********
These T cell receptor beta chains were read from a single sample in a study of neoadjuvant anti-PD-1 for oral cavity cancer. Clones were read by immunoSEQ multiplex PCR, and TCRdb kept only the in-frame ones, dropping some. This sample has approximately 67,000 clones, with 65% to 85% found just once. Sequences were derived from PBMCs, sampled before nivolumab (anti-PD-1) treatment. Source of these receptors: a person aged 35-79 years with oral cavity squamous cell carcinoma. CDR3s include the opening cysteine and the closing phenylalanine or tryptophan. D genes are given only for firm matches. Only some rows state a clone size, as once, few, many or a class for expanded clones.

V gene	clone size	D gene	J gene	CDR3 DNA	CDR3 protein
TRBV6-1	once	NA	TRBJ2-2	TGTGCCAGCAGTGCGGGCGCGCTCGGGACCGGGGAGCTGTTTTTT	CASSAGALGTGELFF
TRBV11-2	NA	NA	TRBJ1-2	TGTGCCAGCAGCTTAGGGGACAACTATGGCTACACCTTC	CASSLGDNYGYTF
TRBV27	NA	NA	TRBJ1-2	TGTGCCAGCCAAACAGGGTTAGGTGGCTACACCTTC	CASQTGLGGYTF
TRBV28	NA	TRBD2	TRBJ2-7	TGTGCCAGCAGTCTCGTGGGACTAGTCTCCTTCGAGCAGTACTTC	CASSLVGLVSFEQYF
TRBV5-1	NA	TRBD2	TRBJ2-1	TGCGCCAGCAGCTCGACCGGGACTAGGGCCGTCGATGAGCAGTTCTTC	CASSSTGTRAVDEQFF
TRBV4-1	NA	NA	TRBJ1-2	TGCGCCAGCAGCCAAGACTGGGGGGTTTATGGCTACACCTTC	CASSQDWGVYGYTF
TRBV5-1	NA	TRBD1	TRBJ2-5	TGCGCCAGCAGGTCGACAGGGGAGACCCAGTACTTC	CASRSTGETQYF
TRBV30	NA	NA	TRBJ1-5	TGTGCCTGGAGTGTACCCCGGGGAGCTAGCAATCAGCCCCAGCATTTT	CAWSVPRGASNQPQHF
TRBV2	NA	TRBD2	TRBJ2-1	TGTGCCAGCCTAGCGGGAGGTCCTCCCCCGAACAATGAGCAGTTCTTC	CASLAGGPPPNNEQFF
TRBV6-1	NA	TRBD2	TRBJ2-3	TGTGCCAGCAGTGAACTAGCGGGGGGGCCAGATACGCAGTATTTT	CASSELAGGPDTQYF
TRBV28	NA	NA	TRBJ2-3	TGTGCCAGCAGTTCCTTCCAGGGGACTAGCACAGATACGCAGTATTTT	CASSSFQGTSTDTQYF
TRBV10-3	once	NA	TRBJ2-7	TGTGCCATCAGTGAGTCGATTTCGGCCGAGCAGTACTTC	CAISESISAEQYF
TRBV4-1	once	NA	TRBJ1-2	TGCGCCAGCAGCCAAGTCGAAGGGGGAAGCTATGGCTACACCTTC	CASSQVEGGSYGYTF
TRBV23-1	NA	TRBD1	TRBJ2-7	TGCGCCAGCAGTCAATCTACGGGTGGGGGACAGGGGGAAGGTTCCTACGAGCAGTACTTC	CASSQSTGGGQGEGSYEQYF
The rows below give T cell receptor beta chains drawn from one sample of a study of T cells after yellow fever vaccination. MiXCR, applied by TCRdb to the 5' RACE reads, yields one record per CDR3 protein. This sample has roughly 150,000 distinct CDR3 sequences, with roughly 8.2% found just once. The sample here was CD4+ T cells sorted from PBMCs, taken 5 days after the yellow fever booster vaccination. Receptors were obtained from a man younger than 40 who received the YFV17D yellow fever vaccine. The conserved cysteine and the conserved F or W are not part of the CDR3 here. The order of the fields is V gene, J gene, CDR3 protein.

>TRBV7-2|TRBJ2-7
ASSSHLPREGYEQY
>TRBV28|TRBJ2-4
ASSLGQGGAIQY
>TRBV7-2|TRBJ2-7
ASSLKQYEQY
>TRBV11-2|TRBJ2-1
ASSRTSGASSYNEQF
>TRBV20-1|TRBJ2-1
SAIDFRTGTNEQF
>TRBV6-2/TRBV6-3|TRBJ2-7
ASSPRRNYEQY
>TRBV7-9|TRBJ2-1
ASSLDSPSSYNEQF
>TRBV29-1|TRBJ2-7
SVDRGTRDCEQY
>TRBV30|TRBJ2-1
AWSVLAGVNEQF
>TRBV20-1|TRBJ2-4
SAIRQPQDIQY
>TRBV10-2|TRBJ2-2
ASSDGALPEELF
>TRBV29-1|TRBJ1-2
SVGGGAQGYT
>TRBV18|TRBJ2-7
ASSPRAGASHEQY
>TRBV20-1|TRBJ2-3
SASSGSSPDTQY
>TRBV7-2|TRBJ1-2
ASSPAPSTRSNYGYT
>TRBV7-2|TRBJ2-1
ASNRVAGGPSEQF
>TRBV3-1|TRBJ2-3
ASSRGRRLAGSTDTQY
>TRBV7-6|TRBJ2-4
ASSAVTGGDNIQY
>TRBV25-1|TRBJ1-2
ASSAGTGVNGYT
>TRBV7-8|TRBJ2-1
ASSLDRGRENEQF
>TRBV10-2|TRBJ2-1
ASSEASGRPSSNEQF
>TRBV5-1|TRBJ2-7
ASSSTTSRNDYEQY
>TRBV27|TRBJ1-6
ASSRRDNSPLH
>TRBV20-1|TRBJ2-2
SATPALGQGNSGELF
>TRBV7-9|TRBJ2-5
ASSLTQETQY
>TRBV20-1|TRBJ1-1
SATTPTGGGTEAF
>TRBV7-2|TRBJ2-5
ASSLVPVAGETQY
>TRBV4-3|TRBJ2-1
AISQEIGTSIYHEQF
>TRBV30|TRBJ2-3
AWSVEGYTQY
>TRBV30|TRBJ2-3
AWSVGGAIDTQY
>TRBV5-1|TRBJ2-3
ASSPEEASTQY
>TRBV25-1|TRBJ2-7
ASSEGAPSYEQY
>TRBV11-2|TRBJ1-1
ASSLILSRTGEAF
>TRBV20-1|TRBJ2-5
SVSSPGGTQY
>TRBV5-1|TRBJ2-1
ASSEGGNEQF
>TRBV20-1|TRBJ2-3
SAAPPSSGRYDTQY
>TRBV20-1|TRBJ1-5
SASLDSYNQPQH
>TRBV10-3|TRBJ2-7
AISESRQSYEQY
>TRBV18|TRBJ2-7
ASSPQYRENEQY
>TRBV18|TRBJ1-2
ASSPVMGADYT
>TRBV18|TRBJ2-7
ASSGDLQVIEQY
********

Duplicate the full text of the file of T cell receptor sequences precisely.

These T cell receptor beta chains were read from a single sample in a study of neoadjuvant anti-PD-1 for oral cavity cancer. Clones were read by immunoSEQ multiplex PCR, and TCRdb kept only the in-frame ones, dropping some. This sample has approximately 67,000 clones, with 65% to 85% found just once. Sequences were derived from PBMCs, sampled before nivolumab (anti-PD-1) treatment. Source of these receptors: a person aged 35-79 years with oral cavity squamous cell carcinoma. CDR3s include the opening cysteine and the closing phenylalanine or tryptophan. D genes are given only for firm matches. Only some rows state a clone size, as once, few, many or a class for expanded clones.

V gene	clone size	D gene	J gene	CDR3 DNA	CDR3 protein
TRBV6-1	once	NA	TRBJ2-2	TGTGCCAGCAGTGCGGGCGCGCTCGGGACCGGGGAGCTGTTTTTT	CASSAGALGTGELFF
TRBV11-2	NA	NA	TRBJ1-2	TGTGCCAGCAGCTTAGGGGACAACTATGGCTACACCTTC	CASSLGDNYGYTF
TRBV27	NA	NA	TRBJ1-2	TGTGCCAGCCAAACAGGGTTAGGTGGCTACACCTTC	CASQTGLGGYTF
TRBV28	NA	TRBD2	TRBJ2-7	TGTGCCAGCAGTCTCGTGGGACTAGTCTCCTTCGAGCAGTACTTC	CASSLVGLVSFEQYF
TRBV5-1	NA	TRBD2	TRBJ2-1	TGCGCCAGCAGCTCGACCGGGACTAGGGCCGTCGATGAGCAGTTCTTC	CASSSTGTRAVDEQFF
TRBV4-1	NA	NA	TRBJ1-2	TGCGCCAGCAGCCAAGACTGGGGGGTTTATGGCTACACCTTC	CASSQDWGVYGYTF
TRBV5-1	NA	TRBD1	TRBJ2-5	TGCGCCAGCAGGTCGACAGGGGAGACCCAGTACTTC	CASRSTGETQYF
TRBV30	NA	NA	TRBJ1-5	TGTGCCTGGAGTGTACCCCGGGGAGCTAGCAATCAGCCCCAGCATTTT	CAWSVPRGASNQPQHF
TRBV2	NA	TRBD2	TRBJ2-1	TGTGCCAGCCTAGCGGGAGGTCCTCCCCCGAACAATGAGCAGTTCTTC	CASLAGGPPPNNEQFF
TRBV6-1	NA	TRBD2	TRBJ2-3	TGTGCCAGCAGTGAACTAGCGGGGGGGCCAGATACGCAGTATTTT	CASSELAGGPDTQYF
TRBV28	NA	NA	TRBJ2-3	TGTGCCAGCAGTTCCTTCCAGGGGACTAGCACAGATACGCAGTATTTT	CASSSFQGTSTDTQYF
TRBV10-3	once	NA	TRBJ2-7	TGTGCCATCAGTGAGTCGATTTCGGCCGAGCAGTACTTC	CAISESISAEQYF
TRBV4-1	once	NA	TRBJ1-2	TGCGCCAGCAGCCAAGTCGAAGGGGGAAGCTATGGCTACACCTTC	CASSQVEGGSYGYTF
TRBV23-1	NA	TRBD1	TRBJ2-7	TGCGCCAGCAGTCAATCTACGGGTGGGGGACAGGGGGAAGGTTCCTACGAGCAGTACTTC	CASSQSTGGGQGEGSYEQYF
The rows below give T cell receptor beta chains drawn from one sample of a study of T cells after yellow fever vaccination. MiXCR, applied by TCRdb to the 5' RACE reads, yields one record per CDR3 protein. This sample has roughly 150,000 distinct CDR3 sequences, with roughly 8.2% found just once. The sample here was CD4+ T cells sorted from PBMCs, taken 5 days after the yellow fever booster vaccination. Receptors were obtained from a man younger than 40 who received the YFV17D yellow fever vaccine. The conserved cysteine and the conserved F or W are not part of the CDR3 here. The order of the fields is V gene, J gene, CDR3 protein.

>TRBV7-2|TRBJ2-7
ASSSHLPREGYEQY
>TRBV28|TRBJ2-4
ASSLGQGGAIQY
>TRBV7-2|TRBJ2-7
ASSLKQYEQY
>TRBV11-2|TRBJ2-1
ASSRTSGASSYNEQF
>TRBV20-1|TRBJ2-1
SAIDFRTGTNEQF
>TRBV6-2/TRBV6-3|TRBJ2-7
ASSPRRNYEQY
>TRBV7-9|TRBJ2-1
ASSLDSPSSYNEQF
>TRBV29-1|TRBJ2-7
SVDRGTRDCEQY
>TRBV30|TRBJ2-1
AWSVLAGVNEQF
>TRBV20-1|TRBJ2-4
SAIRQPQDIQY
>TRBV10-2|TRBJ2-2
ASSDGALPEELF
>TRBV29-1|TRBJ1-2
SVGGGAQGYT
>TRBV18|TRBJ2-7
ASSPRAGASHEQY
>TRBV20-1|TRBJ2-3
SASSGSSPDTQY
>TRBV7-2|TRBJ1-2
ASSPAPSTRSNYGYT
>TRBV7-2|TRBJ2-1
ASNRVAGGPSEQF
>TRBV3-1|TRBJ2-3
ASSRGRRLAGSTDTQY
>TRBV7-6|TRBJ2-4
ASSAVTGGDNIQY
>TRBV25-1|TRBJ1-2
ASSAGTGVNGYT
>TRBV7-8|TRBJ2-1
ASSLDRGRENEQF
>TRBV10-2|TRBJ2-1
ASSEASGRPSSNEQF
>TRBV5-1|TRBJ2-7
ASSSTTSRNDYEQY
>TRBV27|TRBJ1-6
ASSRRDNSPLH
>TRBV20-1|TRBJ2-2
SATPALGQGNSGELF
>TRBV7-9|TRBJ2-5
ASSLTQETQY
>TRBV20-1|TRBJ1-1
SATTPTGGGTEAF
>TRBV7-2|TRBJ2-5
ASSLVPVAGETQY
>TRBV4-3|TRBJ2-1
AISQEIGTSIYHEQF
>TRBV30|TRBJ2-3
AWSVEGYTQY
>TRBV30|TRBJ2-3
AWSVGGAIDTQY
>TRBV5-1|TRBJ2-3
ASSPEEASTQY
>TRBV25-1|TRBJ2-7
ASSEGAPSYEQY
>TRBV11-2|TRBJ1-1
ASSLILSRTGEAF
>TRBV20-1|TRBJ2-5
SVSSPGGTQY
>TRBV5-1|TRBJ2-1
ASSEGGNEQF
>TRBV20-1|TRBJ2-3
SAAPPSSGRYDTQY
>TRBV20-1|TRBJ1-5
SASLDSYNQPQH
>TRBV10-3|TRBJ2-7
AISESRQSYEQY
>TRBV18|TRBJ2-7
ASSPQYRENEQY
>TRBV18|TRBJ1-2
ASSPVMGADYT
>TRBV18|TRBJ2-7
ASSGDLQVIEQY